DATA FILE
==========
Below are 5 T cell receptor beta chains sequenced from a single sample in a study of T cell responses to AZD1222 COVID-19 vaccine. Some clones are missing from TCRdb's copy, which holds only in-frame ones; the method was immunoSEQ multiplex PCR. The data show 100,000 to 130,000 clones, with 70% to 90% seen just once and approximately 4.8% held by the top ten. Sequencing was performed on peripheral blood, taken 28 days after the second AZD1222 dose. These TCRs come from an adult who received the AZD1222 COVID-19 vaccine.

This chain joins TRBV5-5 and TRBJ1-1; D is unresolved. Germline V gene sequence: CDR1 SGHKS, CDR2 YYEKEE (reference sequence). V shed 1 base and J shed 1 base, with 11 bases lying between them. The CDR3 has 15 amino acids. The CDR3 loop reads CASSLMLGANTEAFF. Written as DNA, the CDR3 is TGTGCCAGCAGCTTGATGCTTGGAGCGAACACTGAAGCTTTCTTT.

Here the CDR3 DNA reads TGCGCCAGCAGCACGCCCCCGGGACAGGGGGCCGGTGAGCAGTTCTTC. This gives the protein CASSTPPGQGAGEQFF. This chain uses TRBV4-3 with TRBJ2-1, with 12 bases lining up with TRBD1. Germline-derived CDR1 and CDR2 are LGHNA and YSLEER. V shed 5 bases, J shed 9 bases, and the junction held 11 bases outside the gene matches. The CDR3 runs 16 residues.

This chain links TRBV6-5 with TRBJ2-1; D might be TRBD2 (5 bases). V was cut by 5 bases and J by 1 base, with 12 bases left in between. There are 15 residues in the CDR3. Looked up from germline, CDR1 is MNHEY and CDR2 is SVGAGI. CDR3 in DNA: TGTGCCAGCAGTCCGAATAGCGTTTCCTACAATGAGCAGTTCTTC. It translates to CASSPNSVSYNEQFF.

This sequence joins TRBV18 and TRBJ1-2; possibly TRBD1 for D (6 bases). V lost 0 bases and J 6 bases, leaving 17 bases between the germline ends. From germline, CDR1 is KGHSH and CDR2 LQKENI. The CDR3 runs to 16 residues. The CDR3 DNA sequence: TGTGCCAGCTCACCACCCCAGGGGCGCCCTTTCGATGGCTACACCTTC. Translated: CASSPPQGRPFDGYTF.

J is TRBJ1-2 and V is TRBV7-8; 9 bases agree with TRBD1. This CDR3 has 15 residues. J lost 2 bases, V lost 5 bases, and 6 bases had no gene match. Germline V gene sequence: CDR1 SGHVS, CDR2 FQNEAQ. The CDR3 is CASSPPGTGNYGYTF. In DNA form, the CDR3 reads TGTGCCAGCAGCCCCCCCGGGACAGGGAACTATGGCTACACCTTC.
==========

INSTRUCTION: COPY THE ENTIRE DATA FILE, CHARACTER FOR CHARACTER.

Below are 5 T cell receptor beta chains sequenced from a single sample in a study of T cell responses to AZD1222 COVID-19 vaccine. Some clones are missing from TCRdb's copy, which holds only in-frame ones; the method was immunoSEQ multiplex PCR. The data show 100,000 to 130,000 clones, with 70% to 90% seen just once and approximately 4.8% held by the top ten. Sequencing was performed on peripheral blood, taken 28 days after the second AZD1222 dose. These TCRs come from an adult who received the AZD1222 COVID-19 vaccine.

This chain joins TRBV5-5 and TRBJ1-1; D is unresolved. Germline V gene sequence: CDR1 SGHKS, CDR2 YYEKEE (reference sequence). V shed 1 base and J shed 1 base, with 11 bases lying between them. The CDR3 has 15 amino acids. The CDR3 loop reads CASSLMLGANTEAFF. Written as DNA, the CDR3 is TGTGCCAGCAGCTTGATGCTTGGAGCGAACACTGAAGCTTTCTTT.

Here the CDR3 DNA reads TGCGCCAGCAGCACGCCCCCGGGACAGGGGGCCGGTGAGCAGTTCTTC. This gives the protein CASSTPPGQGAGEQFF. This chain uses TRBV4-3 with TRBJ2-1, with 12 bases lining up with TRBD1. Germline-derived CDR1 and CDR2 are LGHNA and YSLEER. V shed 5 bases, J shed 9 bases, and the junction held 11 bases outside the gene matches. The CDR3 runs 16 residues.

This chain links TRBV6-5 with TRBJ2-1; D might be TRBD2 (5 bases). V was cut by 5 bases and J by 1 base, with 12 bases left in between. There are 15 residues in the CDR3. Looked up from germline, CDR1 is MNHEY and CDR2 is SVGAGI. CDR3 in DNA: TGTGCCAGCAGTCCGAATAGCGTTTCCTACAATGAGCAGTTCTTC. It translates to CASSPNSVSYNEQFF.

This sequence joins TRBV18 and TRBJ1-2; possibly TRBD1 for D (6 bases). V lost 0 bases and J 6 bases, leaving 17 bases between the germline ends. From germline, CDR1 is KGHSH and CDR2 LQKENI. The CDR3 runs to 16 residues. The CDR3 DNA sequence: TGTGCCAGCTCACCACCCCAGGGGCGCCCTTTCGATGGCTACACCTTC. Translated: CASSPPQGRPFDGYTF.

J is TRBJ1-2 and V is TRBV7-8; 9 bases agree with TRBD1. This CDR3 has 15 residues. J lost 2 bases, V lost 5 bases, and 6 bases had no gene match. Germline V gene sequence: CDR1 SGHVS, CDR2 FQNEAQ. The CDR3 is CASSPPGTGNYGYTF. In DNA form, the CDR3 reads TGTGCCAGCAGCCCCCCCGGGACAGGGAACTATGGCTACACCTTC.